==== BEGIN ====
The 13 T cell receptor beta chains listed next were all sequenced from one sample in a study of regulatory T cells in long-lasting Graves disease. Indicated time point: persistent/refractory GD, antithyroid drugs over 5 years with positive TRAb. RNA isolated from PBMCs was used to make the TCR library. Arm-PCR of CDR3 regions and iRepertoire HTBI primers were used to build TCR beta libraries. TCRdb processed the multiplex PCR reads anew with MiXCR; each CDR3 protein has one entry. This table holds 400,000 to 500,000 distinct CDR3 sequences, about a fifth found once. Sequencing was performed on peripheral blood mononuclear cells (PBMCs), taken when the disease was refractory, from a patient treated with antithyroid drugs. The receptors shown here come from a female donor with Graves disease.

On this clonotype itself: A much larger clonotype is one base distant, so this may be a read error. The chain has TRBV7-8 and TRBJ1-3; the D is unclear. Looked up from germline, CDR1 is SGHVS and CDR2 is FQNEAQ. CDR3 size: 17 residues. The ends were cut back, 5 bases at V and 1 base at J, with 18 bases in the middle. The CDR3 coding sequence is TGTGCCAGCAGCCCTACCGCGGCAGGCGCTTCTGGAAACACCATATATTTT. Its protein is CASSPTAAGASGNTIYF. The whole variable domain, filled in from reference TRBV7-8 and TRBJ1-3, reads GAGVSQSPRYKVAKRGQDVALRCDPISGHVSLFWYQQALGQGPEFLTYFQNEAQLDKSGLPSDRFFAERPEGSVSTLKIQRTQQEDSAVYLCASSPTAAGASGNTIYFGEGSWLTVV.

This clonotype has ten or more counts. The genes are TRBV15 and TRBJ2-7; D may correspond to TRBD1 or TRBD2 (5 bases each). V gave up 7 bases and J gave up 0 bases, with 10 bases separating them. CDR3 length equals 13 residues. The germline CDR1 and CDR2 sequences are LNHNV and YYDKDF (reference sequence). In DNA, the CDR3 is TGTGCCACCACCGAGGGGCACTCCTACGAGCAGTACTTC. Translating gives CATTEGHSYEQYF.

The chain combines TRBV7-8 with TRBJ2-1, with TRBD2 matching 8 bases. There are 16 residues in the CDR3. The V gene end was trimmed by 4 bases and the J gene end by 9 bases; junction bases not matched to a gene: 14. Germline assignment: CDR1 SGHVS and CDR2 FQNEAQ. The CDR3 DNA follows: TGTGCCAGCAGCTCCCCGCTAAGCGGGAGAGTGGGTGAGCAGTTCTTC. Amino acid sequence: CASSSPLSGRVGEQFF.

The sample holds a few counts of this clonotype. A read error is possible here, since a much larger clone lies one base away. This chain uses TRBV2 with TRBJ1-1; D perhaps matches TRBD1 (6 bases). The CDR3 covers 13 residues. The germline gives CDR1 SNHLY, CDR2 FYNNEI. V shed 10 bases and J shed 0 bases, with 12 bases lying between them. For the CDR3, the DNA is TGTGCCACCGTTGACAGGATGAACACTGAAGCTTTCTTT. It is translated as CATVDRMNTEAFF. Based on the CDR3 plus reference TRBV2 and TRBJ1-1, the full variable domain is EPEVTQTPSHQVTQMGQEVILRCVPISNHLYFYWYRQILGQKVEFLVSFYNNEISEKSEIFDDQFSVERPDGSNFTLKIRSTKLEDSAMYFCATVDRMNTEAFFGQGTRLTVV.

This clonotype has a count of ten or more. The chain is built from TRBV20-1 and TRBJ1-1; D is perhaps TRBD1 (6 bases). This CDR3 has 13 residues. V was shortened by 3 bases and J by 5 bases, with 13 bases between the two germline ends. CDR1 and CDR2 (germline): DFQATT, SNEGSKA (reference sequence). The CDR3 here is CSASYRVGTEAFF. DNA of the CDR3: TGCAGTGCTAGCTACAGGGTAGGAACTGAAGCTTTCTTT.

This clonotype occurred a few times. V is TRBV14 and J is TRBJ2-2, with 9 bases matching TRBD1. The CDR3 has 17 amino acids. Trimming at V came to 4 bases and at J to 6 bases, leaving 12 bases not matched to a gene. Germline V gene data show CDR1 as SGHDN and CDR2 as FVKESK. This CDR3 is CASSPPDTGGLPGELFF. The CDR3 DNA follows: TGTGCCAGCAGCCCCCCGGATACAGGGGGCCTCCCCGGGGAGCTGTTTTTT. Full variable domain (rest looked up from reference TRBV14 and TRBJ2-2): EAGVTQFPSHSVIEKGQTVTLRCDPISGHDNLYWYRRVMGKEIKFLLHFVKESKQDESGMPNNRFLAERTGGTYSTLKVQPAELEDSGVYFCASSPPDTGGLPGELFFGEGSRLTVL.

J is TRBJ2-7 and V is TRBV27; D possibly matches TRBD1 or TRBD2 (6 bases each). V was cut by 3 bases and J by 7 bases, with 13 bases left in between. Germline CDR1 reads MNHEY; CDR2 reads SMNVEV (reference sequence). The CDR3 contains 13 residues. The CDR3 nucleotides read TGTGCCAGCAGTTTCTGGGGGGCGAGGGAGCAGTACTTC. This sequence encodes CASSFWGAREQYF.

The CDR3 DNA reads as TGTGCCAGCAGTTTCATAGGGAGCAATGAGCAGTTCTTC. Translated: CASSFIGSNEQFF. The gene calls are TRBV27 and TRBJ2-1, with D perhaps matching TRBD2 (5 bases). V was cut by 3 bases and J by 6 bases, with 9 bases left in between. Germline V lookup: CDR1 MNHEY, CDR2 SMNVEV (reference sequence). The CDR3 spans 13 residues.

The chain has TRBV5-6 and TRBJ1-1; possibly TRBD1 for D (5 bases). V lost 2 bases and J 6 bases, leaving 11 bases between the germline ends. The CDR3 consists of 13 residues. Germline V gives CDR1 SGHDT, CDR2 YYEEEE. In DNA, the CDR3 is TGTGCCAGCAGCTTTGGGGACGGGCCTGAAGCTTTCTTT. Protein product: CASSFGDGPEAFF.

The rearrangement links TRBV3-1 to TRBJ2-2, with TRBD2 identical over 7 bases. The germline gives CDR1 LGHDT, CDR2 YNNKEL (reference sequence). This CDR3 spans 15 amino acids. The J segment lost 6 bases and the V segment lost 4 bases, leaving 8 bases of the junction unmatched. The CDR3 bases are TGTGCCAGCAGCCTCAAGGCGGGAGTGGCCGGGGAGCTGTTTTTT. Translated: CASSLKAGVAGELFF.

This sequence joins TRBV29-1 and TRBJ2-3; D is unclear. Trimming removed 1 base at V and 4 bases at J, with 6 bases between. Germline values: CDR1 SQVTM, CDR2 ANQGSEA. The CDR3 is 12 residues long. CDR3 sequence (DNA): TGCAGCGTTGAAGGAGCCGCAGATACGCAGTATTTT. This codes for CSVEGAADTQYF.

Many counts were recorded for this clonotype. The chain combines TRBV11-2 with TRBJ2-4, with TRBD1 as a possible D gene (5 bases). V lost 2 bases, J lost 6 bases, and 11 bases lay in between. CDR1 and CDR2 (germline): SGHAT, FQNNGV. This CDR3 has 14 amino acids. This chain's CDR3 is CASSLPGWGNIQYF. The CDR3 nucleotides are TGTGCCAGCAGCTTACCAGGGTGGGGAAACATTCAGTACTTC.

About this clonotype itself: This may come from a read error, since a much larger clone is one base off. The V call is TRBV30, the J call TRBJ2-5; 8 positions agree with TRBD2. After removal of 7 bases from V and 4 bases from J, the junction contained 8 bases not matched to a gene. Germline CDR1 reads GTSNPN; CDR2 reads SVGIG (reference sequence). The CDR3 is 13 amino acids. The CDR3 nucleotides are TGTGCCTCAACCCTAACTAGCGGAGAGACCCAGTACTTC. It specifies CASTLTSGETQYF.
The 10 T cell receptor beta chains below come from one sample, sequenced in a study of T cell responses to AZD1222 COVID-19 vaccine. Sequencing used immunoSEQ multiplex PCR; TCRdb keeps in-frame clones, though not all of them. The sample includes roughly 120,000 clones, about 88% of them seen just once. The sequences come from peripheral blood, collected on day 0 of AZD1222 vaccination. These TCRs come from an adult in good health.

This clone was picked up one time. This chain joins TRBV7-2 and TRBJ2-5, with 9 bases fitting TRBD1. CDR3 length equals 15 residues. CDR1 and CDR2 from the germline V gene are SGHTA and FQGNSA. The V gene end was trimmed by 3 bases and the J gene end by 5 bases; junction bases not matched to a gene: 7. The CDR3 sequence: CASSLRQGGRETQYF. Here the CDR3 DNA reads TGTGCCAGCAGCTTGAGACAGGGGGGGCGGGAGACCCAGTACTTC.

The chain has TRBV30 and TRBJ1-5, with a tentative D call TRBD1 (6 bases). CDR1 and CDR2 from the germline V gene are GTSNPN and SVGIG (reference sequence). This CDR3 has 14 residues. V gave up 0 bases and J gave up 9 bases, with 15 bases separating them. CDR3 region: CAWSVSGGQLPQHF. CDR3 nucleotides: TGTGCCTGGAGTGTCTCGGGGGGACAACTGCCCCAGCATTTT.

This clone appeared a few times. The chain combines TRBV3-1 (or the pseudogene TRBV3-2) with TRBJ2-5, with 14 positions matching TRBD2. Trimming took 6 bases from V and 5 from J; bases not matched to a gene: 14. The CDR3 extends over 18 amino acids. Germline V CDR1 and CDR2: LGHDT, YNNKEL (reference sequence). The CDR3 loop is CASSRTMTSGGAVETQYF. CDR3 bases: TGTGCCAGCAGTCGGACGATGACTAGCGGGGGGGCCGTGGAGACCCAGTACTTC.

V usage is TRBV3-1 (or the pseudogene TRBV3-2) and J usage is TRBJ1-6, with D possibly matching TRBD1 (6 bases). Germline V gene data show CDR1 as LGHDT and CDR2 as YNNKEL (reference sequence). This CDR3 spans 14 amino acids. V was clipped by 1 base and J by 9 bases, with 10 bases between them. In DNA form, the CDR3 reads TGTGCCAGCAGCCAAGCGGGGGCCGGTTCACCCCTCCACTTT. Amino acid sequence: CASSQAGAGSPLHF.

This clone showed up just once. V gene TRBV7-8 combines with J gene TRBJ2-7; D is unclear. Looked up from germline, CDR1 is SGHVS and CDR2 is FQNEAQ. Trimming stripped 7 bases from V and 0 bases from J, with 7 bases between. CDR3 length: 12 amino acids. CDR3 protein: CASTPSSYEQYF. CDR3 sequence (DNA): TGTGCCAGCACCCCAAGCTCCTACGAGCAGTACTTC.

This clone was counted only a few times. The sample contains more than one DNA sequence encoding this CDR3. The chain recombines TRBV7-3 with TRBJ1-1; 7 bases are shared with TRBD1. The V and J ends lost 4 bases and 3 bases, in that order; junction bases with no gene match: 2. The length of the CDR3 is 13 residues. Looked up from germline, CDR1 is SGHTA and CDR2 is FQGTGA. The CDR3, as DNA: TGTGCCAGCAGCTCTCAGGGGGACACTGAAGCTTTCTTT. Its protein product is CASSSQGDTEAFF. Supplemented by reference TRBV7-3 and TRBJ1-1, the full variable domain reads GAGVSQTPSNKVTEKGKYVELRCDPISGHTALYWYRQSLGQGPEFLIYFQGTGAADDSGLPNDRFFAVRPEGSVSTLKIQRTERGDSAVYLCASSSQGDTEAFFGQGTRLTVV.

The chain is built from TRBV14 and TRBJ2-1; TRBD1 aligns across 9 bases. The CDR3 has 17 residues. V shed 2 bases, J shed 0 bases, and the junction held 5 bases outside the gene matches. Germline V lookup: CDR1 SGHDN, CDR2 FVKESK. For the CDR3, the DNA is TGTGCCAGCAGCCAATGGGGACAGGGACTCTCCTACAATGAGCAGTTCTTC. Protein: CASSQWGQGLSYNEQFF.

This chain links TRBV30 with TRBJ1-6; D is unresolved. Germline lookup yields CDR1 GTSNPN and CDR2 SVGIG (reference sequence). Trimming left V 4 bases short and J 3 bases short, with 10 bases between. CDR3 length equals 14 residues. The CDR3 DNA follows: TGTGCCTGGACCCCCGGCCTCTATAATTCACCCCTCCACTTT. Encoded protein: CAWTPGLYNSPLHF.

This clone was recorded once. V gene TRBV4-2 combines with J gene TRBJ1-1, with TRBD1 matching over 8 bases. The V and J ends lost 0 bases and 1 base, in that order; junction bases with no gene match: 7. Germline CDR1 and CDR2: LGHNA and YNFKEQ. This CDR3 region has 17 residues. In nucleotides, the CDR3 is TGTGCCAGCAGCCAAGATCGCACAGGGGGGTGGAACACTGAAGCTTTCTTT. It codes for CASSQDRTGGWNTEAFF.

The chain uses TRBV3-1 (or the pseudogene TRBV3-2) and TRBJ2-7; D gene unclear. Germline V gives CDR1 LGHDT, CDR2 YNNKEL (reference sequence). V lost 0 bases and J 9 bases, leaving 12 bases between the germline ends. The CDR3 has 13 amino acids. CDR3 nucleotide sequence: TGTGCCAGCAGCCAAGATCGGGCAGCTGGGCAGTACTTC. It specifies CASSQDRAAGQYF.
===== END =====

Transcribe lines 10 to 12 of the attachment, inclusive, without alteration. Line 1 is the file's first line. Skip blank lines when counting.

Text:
The chain has TRBV5-6 and TRBJ1-1; possibly TRBD1 for D (5 bases). V lost 2 bases and J 6 bases, leaving 11 bases between the germline ends. The CDR3 consists of 13 residues. Germline V gives CDR1 SGHDT, CDR2 YYEEEE. In DNA, the CDR3 is TGTGCCAGCAGCTTTGGGGACGGGCCTGAAGCTTTCTTT. Protein product: CASSFGDGPEAFF.

The rearrangement links TRBV3-1 to TRBJ2-2, with TRBD2 identical over 7 bases. The germline gives CDR1 LGHDT, CDR2 YNNKEL (reference sequence). This CDR3 spans 15 amino acids. The J segment lost 6 bases and the V segment lost 4 bases, leaving 8 bases of the junction unmatched. The CDR3 bases are TGTGCCAGCAGCCTCAAGGCGGGAGTGGCCGGGGAGCTGTTTTTT. Translated: CASSLKAGVAGELFF.

This sequence joins TRBV29-1 and TRBJ2-3; D is unclear. Trimming removed 1 base at V and 4 bases at J, with 6 bases between. Germline values: CDR1 SQVTM, CDR2 ANQGSEA. The CDR3 is 12 residues long. CDR3 sequence (DNA): TGCAGCGTTGAAGGAGCCGCAGATACGCAGTATTTT. This codes for CSVEGAADTQYF.